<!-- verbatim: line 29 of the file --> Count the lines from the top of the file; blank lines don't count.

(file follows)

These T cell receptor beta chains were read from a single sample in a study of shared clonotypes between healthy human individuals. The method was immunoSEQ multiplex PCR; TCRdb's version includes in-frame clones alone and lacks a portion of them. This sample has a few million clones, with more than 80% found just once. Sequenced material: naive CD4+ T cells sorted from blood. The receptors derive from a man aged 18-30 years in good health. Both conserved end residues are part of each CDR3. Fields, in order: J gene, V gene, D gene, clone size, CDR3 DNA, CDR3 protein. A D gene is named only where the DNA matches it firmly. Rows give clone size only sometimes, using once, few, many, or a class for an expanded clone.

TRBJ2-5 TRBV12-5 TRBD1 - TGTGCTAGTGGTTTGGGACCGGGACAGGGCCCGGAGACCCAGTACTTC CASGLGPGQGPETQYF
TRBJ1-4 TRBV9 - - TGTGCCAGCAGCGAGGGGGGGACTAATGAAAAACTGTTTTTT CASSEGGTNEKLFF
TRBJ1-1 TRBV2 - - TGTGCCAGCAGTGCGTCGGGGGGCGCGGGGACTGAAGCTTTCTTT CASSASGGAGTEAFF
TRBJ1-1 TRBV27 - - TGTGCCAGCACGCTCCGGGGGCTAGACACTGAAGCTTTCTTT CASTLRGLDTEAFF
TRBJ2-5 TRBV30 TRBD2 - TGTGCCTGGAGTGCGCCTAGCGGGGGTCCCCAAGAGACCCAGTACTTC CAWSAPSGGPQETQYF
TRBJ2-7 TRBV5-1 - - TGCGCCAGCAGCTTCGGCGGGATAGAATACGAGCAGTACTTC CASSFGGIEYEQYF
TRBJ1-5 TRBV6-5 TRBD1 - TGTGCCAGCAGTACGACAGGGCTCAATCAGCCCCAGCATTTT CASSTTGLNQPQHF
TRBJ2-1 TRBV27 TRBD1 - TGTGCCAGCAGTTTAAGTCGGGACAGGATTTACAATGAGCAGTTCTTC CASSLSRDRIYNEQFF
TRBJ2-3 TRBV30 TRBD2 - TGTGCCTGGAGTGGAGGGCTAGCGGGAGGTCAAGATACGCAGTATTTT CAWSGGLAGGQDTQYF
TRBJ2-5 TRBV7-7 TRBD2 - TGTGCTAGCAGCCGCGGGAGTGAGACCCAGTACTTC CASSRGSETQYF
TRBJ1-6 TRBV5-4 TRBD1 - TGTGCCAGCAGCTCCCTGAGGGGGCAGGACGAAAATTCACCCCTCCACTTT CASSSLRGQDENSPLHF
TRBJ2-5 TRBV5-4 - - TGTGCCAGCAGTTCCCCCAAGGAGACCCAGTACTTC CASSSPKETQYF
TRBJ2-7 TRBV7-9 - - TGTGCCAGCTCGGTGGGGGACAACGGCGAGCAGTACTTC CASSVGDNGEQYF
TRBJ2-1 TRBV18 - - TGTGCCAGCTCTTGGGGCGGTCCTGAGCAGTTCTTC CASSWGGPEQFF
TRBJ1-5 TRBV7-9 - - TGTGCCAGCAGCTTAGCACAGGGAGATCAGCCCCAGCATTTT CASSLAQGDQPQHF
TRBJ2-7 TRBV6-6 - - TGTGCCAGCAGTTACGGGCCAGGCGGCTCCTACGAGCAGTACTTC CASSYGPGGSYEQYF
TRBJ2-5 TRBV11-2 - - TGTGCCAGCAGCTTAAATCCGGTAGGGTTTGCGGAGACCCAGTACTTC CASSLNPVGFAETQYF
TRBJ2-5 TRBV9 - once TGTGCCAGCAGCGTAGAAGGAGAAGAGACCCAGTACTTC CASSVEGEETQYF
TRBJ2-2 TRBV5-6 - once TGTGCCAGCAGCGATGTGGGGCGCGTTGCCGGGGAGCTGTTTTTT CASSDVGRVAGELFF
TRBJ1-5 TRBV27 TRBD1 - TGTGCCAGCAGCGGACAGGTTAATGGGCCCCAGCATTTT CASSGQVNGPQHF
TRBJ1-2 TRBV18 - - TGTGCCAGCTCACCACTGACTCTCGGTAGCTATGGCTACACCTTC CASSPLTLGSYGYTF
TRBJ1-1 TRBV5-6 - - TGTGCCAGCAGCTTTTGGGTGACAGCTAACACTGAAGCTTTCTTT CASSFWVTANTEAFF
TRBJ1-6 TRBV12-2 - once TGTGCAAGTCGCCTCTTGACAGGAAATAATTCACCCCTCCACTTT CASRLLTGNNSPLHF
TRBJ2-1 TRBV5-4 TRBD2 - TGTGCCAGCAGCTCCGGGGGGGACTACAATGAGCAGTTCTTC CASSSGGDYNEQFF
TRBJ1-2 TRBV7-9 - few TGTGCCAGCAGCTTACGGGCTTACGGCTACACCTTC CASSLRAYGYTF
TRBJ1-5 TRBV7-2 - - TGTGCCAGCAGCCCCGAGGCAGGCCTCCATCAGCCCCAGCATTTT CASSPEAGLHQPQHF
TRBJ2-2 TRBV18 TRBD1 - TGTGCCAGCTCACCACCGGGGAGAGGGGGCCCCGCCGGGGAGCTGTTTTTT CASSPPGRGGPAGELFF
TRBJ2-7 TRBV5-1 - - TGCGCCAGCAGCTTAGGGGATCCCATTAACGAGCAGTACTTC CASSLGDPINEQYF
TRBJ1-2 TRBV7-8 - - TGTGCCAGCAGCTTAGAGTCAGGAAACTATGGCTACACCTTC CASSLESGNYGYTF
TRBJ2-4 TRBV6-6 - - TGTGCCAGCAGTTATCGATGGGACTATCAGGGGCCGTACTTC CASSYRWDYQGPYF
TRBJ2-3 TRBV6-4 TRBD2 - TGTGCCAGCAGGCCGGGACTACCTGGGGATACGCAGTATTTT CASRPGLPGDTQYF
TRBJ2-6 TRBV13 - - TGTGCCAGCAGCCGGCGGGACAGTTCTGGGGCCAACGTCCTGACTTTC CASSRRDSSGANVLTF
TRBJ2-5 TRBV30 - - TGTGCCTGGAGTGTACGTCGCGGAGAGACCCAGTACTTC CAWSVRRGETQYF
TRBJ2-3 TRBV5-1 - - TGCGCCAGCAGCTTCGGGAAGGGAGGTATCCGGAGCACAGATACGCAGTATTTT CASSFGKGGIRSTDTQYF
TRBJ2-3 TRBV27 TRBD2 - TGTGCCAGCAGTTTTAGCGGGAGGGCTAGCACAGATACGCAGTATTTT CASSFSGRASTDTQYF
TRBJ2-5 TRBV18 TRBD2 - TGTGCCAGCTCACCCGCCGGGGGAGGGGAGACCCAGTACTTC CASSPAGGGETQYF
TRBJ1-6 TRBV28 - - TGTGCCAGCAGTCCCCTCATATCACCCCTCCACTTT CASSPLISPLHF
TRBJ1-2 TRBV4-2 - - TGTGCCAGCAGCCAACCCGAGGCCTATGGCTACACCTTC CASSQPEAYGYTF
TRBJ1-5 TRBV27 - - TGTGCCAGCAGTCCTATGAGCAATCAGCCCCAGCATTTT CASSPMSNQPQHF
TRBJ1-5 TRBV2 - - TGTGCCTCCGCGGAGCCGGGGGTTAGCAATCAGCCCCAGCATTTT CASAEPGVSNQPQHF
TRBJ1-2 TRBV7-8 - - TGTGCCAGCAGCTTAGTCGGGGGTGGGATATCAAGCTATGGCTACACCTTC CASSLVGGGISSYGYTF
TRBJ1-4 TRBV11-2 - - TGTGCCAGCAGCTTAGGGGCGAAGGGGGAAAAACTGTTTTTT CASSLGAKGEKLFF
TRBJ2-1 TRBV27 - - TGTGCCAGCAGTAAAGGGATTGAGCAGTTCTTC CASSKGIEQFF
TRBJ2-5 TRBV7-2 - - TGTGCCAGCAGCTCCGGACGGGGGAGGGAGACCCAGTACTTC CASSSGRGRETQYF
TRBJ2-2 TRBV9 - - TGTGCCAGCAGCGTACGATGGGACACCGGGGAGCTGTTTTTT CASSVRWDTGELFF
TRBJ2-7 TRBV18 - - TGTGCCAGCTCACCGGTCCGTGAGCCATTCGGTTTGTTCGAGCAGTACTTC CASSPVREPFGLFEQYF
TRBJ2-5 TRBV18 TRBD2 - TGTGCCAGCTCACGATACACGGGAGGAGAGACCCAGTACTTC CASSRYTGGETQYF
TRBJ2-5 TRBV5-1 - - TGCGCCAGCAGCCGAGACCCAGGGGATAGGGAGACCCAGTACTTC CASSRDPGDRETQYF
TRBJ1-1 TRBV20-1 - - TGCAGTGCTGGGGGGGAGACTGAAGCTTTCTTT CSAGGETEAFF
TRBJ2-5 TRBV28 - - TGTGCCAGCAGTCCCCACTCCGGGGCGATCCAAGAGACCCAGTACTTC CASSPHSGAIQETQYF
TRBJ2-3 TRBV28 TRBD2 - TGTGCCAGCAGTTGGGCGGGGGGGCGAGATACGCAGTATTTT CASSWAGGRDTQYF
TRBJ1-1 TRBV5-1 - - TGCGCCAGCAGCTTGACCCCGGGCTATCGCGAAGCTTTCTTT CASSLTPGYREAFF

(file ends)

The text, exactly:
TRBJ2-7 TRBV5-1 - - TGCGCCAGCAGCTTAGGGGATCCCATTAACGAGCAGTACTTC CASSLGDPINEQYF